To make the directive of this list clear. The films contained are what myself and cinema2033 believe to be the best hopes for cinema in 2013. Again, these are our preferential films, not that of the general viewing public. We are simply predicting what we think will be our favourite or preferred films of the year. We will be creating a separate list with what we believe to be the most anticipated films of 2013. That list will be our perceived notions from discussing and judging the amount of publicity, budget, and overall excitement of the general public. Without further delay, Enjoy another chapter of our top 10 series.
Let’s begin this list with the honourable mentions. Stoker, A Single Shot, The Look of Love, American Hustle, Don Jon, Ain’t Them Bodies Saints, The Fifth Estate, Out of the Furnace, Kill Your Darlings, and Before Midnight. We would also like to insert Terrence Malick’s 2013 film, even though its cast, story, and release date are kind of up in the air at the moment.
10: Inside Llewyn Davis. Directed and written by the Coen brothers and starring Carey Mulligan, Oscar Isaac, Garrett Hedlund, and John Goodman. Inside Llewyn Davis is sure to be another Coen brother smash.
9: Mud. Written and Directed by Jeff Nichols, the mind behind Shotgun Stories and the hauntingly epic Take Shelter. Mud stars Matthew McConaughey, Reese Witherspoon, and Michael Shannon.
8: Trance. The new film from the brilliant Danny Boyle. Trance is a mind-bending thrill ride featuring outstanding performances from James McAvoy and Vincent Cassel.
7: The Counselor. Based on Cormac McCarthy’s incredible novel and helmed by none other than Ridley Scott. With its outstanding cast that features Brad Pitt, Michael Fassbender, and Javier Bardem. The Counselor is ripe with genius and ready for viewing.
6: The Place Beyond the Pines. Directed by Derek Cianfrance and starring Ryan Gosling, Bradley Cooper, Rose Byrne, and Ben Mendelsohn. The Place Beyond the Pines is an intricate gem.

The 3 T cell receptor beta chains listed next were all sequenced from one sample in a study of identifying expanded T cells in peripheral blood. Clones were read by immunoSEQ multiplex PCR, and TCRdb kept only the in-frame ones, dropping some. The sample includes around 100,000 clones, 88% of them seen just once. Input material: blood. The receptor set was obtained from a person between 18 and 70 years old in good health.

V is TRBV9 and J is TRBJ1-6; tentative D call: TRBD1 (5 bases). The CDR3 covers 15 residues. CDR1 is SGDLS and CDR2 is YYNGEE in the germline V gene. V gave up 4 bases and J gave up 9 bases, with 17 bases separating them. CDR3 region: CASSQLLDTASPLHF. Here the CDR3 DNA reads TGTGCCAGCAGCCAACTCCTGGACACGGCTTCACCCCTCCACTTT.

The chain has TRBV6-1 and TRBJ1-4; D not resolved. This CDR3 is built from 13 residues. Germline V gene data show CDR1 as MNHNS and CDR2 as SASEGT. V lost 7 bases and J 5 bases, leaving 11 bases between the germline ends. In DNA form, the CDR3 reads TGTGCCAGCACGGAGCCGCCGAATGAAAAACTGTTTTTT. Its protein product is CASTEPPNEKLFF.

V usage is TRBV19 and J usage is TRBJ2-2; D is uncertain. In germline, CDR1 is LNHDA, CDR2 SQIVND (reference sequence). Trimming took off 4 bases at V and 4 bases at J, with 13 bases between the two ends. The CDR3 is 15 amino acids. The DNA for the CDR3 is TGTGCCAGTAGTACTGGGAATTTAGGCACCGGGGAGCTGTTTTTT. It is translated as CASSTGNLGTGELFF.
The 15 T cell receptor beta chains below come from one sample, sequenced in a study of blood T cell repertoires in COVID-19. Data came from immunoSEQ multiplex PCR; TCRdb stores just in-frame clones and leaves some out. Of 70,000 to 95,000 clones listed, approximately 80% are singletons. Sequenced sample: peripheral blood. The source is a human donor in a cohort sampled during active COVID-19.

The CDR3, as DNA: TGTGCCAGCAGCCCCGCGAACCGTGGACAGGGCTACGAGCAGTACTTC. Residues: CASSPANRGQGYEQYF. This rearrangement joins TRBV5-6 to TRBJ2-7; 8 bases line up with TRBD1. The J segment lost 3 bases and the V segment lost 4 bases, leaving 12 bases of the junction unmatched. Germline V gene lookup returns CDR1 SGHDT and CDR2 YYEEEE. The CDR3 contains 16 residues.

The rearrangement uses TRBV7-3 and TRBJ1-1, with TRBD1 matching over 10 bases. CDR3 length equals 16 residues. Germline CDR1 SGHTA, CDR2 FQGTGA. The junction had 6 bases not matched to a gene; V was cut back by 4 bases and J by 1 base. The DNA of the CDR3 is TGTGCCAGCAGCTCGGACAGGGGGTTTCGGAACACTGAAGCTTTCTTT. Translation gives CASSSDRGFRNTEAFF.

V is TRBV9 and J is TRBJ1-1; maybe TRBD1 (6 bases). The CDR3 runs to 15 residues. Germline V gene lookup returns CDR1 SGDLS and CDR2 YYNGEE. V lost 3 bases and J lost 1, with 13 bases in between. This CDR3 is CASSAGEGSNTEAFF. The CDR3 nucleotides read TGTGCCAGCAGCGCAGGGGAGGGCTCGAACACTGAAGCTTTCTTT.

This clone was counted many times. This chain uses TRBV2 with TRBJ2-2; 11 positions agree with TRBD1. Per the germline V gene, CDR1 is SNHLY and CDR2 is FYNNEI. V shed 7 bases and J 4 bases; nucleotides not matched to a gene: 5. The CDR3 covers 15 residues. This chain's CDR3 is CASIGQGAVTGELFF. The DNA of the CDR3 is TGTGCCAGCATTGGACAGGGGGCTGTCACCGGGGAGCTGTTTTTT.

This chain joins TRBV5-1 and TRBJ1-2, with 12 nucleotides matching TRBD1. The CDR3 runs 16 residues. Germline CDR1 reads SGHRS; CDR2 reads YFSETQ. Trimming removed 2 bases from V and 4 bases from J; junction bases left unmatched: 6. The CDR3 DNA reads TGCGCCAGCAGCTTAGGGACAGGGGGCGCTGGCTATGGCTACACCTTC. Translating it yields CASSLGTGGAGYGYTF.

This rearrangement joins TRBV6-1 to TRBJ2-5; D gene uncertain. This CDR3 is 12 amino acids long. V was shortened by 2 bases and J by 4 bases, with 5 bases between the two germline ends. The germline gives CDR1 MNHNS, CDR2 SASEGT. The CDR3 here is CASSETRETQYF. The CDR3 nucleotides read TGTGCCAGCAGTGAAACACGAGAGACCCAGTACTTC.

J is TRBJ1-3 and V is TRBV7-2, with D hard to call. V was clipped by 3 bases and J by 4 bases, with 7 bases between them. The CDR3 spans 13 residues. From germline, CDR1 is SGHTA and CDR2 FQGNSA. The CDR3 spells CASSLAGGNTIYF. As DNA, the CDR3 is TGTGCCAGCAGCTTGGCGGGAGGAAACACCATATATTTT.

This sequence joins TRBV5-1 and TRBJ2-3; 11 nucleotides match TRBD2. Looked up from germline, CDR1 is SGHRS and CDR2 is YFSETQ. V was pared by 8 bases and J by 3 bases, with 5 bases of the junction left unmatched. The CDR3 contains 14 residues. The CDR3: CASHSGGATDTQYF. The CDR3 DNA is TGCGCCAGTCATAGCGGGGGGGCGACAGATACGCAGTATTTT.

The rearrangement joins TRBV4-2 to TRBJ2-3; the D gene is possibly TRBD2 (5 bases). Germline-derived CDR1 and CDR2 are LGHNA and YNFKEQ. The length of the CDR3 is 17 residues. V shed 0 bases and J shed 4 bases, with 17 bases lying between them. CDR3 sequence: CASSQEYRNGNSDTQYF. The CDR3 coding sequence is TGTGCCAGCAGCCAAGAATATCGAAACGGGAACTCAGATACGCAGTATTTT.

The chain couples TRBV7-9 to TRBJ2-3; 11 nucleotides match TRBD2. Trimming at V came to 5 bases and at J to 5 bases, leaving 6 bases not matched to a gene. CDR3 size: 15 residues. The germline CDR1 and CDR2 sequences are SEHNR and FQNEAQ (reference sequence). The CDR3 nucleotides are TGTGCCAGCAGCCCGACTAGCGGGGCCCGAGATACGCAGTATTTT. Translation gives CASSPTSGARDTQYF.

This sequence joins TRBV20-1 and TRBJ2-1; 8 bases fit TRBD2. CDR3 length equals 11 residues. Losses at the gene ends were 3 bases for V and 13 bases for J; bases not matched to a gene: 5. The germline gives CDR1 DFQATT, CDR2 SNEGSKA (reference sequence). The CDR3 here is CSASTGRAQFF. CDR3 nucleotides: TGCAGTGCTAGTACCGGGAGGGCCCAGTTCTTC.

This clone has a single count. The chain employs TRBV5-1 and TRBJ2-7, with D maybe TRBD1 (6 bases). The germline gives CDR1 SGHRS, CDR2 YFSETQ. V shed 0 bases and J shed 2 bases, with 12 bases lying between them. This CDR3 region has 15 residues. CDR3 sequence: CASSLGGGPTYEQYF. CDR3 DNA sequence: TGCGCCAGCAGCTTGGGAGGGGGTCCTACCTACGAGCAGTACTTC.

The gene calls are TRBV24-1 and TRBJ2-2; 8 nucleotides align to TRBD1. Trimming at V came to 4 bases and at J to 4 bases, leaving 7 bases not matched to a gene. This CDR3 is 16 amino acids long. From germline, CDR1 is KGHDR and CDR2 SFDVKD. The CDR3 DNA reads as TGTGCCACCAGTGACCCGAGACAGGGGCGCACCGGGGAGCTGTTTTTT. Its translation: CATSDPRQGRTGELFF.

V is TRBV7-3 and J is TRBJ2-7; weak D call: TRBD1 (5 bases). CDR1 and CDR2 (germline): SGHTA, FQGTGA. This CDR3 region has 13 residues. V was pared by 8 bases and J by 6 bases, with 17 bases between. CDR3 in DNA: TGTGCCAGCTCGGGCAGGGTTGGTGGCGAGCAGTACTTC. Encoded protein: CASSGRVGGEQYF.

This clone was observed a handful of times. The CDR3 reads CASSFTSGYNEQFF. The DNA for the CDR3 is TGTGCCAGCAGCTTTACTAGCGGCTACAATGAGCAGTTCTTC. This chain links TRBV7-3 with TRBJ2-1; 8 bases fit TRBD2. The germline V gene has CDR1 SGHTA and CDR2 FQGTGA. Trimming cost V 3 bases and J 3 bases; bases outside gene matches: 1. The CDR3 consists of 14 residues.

5: The Way, Way Back. What seems to be an endearing coming of age romantic comedy. The Way, Way Back looks to have another outstanding performance from Sam Rockwell and an unusual role for Steve Carrell.
4: Nymphomaniac. Directed by the creative and controversial Lars von Trier. Nymphomaniac appears to be a fresh take on sexual addiction with Shia LaBeouf, Charlotte Gainsbourg, and Stellan Skarsgard leading the way.
3: The Wolf of Wall Street. Directed by Martin Scorsese and starring Leonardo DiCaprio, need I say more?
2: Only God Forgives. The Duo of Gosling and Refn appear to be stealing the spotlight from Scorsese and DiCaprio, and rightfully so. This follow up to their 2011 hit Drive is one of the most anticipated releases of 2013.
1: Twelve Years a Slave. Steve McQueen, director of Hunger and Shame, teams up once again with Michael Fassbender for this mid-1800 slavery epic. Also starring Benedict Cumberbatch, Brad Pitt, and Scoot McNairy. Twelve Years a Slave has all the key facets to take top spot as our best film of 2013 predicted.
If you think we overlooked a film or made a grave error on our list, please comment below. Also, if you have recommendations for future top 10’s, don’t hesitate to let us know.
With every release, it appears that Danny Boyle improves upon his unequaled style, superlative storytelling, and multifaceted brutality. Trance is no exception. Composing a profound, resplendent core comprised of obsession, violence, love, and loss. Boyle constructs an intelligent thriller that has the heart and flare to match. The persistent twists and unforeseen turns will prove to be too daunting for some to handle, let alone comprehend. However, if this intimidating, obscure brilliance circumvents your ability to understand, appreciate, and savour Trance. It is probably a safe bet that you’re not a fan of Boyle’s to begin with. Starring the marvellous James McAvoy and the phenomenal Vincent Cassel. Along with an unprecedented performance from Rosario Dawson. Trance’s labyrinthine plot is coordinated with a competent and talented cast. With its seductive soundtrack, hypnotic atmosphere, and unrelenting brutality. Trance is another unmeasurable chapter inducted into the renowned collection of Boyle pictures.